Ricky Gervais has never shied away from controversial topics for his comedy.  Even before The Office, when he worked on The 11 O’Clock Show and his own chat show Meet Ricky Gervais, he was always happy to make jokes about things people could find offensive.

That style of humour was always there in The Office and Extras, but in his new sitcom, Life’s Too Short, it seems to be more offensive now, because the star of the show is a dwarf.  Criticism of the show tends to focus on the idea that Gervais is somehow taking advantage of Warwick Davis, that he is laughing at him and making him do funny things for his own pleasure.  This is to spectacularly miss the point of the show.  In the three episodes so far, Davis’ character has been almost entirely unsympathetic.  He makes crass comments and bad decisions, and then blames other people for his mistakes.  In this week’s episode, he gets work on a Helena Bonham-Carter movie.  He thinks he’s going to have a starring role, but ends up standing in for a child actor, and having to act from inside a bin, because Bonham-Carter can’t act when she’s looking at ‘it’.

While it may sound like the audience should have sympathy for Davis, the reality is that he’s taken the job instead of offering it to his unhappy clients at his talent agency, just hours after they’ve met with him to complain that he takes all the best jobs for himself.  Where David Brent and Andy Millman would make mistakes but learn a lesson from it, the show’s version of Davis is always blaming other people and never realising that he’s done wrong.

Elsewhere in this week’s episode, Warwick starts his own website, and has a meeting with The Society Of People With Short Stature, of which he is vice-chairman.  Warwick wants to be chairman, and manages to get himself involved in an interview with the BBC, originally intended to be with the chairman alone.  Here he compares dwarves struggles for equality to the civil rights movement in America, with himself as a Martin Luther King figure.  When the interview is aired, he discovers that he has been cut from the interview entirely.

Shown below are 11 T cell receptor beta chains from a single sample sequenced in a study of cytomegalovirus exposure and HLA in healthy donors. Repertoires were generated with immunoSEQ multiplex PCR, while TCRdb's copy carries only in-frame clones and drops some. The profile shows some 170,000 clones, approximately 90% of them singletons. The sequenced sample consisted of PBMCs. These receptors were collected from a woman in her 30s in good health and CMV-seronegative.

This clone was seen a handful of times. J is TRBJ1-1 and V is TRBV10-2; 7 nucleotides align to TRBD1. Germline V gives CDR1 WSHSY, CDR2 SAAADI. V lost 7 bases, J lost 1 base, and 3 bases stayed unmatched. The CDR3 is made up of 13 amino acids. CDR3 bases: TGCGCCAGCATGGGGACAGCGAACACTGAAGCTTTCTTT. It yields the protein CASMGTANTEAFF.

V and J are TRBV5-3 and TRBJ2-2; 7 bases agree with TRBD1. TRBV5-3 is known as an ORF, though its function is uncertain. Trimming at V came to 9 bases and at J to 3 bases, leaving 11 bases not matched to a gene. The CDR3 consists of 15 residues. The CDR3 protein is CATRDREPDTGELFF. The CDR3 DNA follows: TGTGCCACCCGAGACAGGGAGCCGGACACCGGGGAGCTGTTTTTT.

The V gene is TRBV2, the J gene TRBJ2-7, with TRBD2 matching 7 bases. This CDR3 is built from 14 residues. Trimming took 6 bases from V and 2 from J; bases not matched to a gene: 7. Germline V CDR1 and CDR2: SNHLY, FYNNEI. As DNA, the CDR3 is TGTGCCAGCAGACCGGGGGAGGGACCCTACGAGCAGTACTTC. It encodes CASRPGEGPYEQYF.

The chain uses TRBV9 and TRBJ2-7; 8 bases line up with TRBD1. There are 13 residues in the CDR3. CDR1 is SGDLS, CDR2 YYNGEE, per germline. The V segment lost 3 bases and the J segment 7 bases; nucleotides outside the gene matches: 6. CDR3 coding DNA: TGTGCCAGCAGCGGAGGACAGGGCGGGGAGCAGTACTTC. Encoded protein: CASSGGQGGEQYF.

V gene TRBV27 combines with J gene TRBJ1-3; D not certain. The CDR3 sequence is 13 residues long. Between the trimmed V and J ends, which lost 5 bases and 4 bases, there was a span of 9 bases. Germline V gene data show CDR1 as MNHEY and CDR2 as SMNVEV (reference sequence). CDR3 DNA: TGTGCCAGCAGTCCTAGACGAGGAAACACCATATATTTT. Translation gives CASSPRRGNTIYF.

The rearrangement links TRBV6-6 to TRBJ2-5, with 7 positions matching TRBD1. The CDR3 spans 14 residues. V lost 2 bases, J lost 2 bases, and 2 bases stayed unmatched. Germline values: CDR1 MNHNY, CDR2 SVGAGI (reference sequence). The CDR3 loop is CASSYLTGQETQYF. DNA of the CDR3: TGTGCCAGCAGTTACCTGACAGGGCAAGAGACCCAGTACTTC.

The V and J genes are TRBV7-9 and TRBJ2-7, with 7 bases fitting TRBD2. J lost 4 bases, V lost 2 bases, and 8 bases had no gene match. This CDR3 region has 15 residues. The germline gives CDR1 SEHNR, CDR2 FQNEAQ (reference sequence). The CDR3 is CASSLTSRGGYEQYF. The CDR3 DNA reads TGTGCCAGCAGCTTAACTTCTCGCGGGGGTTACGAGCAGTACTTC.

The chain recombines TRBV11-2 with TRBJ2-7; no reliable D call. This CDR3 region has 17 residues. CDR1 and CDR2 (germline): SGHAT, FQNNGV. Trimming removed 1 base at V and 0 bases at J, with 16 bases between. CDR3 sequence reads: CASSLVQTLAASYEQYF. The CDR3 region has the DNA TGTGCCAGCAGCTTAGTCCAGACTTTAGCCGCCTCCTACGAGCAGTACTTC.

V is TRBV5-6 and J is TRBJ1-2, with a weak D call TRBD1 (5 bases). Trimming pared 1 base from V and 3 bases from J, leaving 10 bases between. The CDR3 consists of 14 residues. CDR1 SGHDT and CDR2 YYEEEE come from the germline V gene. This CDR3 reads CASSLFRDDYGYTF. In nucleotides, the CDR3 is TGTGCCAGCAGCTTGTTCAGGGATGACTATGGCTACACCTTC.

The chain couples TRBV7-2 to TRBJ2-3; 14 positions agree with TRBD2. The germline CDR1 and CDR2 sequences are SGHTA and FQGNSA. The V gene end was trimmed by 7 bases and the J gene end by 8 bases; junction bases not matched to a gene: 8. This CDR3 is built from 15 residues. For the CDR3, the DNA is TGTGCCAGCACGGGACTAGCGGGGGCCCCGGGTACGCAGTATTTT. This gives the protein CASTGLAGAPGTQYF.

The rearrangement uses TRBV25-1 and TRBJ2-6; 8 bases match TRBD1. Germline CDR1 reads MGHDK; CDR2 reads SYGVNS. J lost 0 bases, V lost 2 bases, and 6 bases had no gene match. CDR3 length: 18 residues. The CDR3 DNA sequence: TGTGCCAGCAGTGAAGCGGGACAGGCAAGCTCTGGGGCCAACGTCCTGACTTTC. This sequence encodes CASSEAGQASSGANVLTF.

But perhaps the show’s most controversial scene comes as Warwick travels to a school to ‘destroy’ a pupil who has been sending him abusive messages on his website.  The pupils in the class at first laugh at Warwick, but he turns it around and has them laughing with him as the wonders if the pupil in question has a ‘gay dwarf fetish’.  What Warwick doesn’t realise until it’s too late is that the pupil is wheelchair bound.  It seems to me that it was a joke too far.  It’s there for shock value, and to again stress that Warwick creates his own messes for himself (afterwards he plays down what has happened).  But it feels unnecessary, as the pupil then starts to get bullied himself.  It’s a joke that will almost certainly get a lot of (mostly bad) publicity for the show.

Life’s Too Short is a funny show, but it seems certain that it will offend more people than anything Gervais has done before, something which may ultimately hurt its chances of returning for a second series in the future.

David Dougan


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